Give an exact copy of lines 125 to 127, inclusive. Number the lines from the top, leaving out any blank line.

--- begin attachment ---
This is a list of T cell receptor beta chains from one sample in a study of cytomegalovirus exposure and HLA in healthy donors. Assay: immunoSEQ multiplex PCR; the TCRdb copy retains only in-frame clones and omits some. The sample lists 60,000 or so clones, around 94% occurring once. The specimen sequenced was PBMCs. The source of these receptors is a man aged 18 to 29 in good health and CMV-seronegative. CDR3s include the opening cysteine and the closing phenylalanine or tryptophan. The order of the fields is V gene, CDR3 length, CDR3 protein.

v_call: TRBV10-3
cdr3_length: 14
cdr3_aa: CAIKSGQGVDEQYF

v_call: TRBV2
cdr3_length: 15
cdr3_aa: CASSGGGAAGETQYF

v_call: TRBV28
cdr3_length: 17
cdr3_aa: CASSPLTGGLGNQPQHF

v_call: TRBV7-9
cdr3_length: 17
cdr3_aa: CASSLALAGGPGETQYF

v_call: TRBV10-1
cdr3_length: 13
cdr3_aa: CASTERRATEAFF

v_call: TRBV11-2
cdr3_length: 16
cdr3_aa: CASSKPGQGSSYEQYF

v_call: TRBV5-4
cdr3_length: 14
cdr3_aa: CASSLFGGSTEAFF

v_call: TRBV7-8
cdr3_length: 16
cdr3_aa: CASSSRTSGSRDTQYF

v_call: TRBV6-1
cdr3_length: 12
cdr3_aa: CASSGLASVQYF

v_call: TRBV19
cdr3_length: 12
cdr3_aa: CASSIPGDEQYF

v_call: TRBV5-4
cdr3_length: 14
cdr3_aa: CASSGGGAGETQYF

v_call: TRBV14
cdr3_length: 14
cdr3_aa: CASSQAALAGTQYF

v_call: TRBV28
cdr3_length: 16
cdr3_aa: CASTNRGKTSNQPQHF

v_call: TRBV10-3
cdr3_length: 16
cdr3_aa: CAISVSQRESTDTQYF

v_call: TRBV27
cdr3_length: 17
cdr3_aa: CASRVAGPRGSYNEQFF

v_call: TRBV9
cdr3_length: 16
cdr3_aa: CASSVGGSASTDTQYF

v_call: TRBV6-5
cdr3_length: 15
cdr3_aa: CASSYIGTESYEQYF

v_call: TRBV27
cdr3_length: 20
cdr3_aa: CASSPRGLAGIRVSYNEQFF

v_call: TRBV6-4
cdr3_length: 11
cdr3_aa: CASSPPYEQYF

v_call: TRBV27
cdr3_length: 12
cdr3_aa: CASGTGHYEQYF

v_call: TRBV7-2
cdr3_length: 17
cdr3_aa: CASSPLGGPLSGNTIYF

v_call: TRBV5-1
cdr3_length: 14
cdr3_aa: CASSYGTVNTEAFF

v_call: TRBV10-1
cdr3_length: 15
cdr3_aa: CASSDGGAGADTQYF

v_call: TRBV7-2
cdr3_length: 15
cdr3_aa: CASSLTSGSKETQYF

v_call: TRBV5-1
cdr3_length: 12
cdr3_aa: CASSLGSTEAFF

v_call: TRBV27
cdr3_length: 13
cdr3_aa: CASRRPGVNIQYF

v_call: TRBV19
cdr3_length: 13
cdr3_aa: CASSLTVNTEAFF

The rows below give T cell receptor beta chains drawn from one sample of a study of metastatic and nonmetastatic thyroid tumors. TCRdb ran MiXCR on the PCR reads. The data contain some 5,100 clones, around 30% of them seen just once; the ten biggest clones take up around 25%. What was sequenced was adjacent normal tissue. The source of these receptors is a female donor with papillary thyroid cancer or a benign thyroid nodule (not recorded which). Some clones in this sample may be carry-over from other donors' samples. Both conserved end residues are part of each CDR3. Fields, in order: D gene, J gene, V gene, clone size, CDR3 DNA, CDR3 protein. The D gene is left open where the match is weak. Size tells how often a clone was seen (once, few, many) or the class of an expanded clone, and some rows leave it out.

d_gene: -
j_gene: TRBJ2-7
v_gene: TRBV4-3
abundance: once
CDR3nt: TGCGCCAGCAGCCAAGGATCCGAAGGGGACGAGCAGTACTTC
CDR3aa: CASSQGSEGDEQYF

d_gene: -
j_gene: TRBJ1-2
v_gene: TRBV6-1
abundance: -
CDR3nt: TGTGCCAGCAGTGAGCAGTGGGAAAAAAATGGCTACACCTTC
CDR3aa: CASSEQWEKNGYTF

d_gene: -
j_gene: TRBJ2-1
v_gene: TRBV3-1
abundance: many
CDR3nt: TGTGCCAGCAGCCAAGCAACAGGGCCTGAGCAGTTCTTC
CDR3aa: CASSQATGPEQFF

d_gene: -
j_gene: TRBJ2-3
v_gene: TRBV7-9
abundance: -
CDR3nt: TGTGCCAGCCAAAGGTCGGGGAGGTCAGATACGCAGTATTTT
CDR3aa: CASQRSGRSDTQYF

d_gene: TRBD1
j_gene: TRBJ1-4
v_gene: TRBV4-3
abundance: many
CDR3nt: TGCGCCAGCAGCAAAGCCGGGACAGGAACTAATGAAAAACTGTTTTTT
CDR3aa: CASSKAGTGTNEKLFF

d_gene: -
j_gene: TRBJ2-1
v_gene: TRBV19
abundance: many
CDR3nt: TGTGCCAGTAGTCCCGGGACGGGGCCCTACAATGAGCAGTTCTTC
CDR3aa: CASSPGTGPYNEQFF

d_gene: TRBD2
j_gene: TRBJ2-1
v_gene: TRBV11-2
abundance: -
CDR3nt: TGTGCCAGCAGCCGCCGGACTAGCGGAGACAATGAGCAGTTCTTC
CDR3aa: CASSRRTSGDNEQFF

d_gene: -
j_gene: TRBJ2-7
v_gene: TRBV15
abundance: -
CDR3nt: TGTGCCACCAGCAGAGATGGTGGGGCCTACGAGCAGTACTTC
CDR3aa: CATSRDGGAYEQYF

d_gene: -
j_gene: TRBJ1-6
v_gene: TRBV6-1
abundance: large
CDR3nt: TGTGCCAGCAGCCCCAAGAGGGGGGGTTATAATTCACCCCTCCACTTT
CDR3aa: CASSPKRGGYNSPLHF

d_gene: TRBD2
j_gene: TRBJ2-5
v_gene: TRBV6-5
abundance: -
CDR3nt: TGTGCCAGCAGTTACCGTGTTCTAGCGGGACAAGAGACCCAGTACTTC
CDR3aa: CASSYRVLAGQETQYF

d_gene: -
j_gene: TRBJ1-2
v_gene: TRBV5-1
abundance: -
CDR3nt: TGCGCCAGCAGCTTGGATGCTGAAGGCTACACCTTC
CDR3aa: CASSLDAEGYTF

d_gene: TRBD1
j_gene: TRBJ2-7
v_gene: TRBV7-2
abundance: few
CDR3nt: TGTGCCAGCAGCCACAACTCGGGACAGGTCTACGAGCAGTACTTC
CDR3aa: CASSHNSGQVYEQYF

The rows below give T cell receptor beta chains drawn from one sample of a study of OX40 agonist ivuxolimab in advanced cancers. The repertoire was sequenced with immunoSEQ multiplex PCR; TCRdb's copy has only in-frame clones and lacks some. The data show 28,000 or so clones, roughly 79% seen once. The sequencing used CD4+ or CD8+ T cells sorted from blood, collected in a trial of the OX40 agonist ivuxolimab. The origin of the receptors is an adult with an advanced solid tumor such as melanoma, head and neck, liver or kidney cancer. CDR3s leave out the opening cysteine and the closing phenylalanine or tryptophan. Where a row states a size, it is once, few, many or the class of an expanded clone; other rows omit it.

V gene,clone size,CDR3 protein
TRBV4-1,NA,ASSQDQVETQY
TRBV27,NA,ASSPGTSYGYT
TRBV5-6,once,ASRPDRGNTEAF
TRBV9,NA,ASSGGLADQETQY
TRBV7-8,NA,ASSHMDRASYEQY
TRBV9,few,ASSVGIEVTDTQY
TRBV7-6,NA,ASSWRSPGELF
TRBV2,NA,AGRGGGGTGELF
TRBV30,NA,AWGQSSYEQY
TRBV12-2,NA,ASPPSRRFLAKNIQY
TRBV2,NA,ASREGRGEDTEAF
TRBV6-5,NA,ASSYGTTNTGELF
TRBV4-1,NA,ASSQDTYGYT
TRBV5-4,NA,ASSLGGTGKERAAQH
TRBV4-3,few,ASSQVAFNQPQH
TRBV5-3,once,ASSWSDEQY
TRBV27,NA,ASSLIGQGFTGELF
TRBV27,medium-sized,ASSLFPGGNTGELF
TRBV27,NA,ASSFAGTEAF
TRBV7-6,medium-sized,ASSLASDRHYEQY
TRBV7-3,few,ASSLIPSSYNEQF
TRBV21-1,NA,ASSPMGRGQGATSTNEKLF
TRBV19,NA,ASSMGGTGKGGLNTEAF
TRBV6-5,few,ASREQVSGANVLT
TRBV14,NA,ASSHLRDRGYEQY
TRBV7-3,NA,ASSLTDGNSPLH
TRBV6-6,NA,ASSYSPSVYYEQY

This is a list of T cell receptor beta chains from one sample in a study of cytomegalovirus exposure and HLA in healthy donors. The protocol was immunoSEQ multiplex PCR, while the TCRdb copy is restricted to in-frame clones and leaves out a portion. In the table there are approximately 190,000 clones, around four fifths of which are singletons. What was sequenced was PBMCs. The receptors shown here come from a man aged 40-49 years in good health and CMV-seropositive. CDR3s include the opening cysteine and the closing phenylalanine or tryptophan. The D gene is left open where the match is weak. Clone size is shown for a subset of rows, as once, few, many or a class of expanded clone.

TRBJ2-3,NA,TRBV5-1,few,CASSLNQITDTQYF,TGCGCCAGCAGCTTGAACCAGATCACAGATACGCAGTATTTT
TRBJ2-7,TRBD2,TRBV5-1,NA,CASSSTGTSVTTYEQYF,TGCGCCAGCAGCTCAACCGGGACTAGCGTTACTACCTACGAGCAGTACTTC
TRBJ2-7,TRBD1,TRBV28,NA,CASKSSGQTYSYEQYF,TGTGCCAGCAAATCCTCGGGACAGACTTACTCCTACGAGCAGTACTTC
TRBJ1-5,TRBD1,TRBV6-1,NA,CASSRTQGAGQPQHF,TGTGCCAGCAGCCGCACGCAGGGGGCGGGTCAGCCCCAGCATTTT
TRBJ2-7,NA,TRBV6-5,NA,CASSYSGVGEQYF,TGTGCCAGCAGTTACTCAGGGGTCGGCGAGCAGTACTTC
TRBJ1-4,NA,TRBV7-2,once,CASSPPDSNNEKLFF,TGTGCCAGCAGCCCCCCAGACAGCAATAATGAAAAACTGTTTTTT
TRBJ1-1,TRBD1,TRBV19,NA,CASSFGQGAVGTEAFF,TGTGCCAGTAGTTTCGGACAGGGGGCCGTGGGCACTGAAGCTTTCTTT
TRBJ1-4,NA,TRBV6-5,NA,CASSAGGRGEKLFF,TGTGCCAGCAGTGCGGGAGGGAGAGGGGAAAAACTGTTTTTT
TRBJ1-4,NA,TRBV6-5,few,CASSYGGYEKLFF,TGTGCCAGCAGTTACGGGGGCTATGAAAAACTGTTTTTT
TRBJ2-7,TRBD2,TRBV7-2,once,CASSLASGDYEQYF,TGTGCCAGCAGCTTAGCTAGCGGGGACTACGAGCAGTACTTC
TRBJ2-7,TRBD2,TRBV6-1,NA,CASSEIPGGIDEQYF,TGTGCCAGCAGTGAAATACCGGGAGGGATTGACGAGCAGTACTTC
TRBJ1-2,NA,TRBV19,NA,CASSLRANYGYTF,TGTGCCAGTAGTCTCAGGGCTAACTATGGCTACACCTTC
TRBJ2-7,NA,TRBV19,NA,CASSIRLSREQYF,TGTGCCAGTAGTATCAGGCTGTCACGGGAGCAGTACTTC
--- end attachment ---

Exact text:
CDR3aa: CASSRRTSGDNEQFF

d_gene: -
j_gene: TRBJ2-7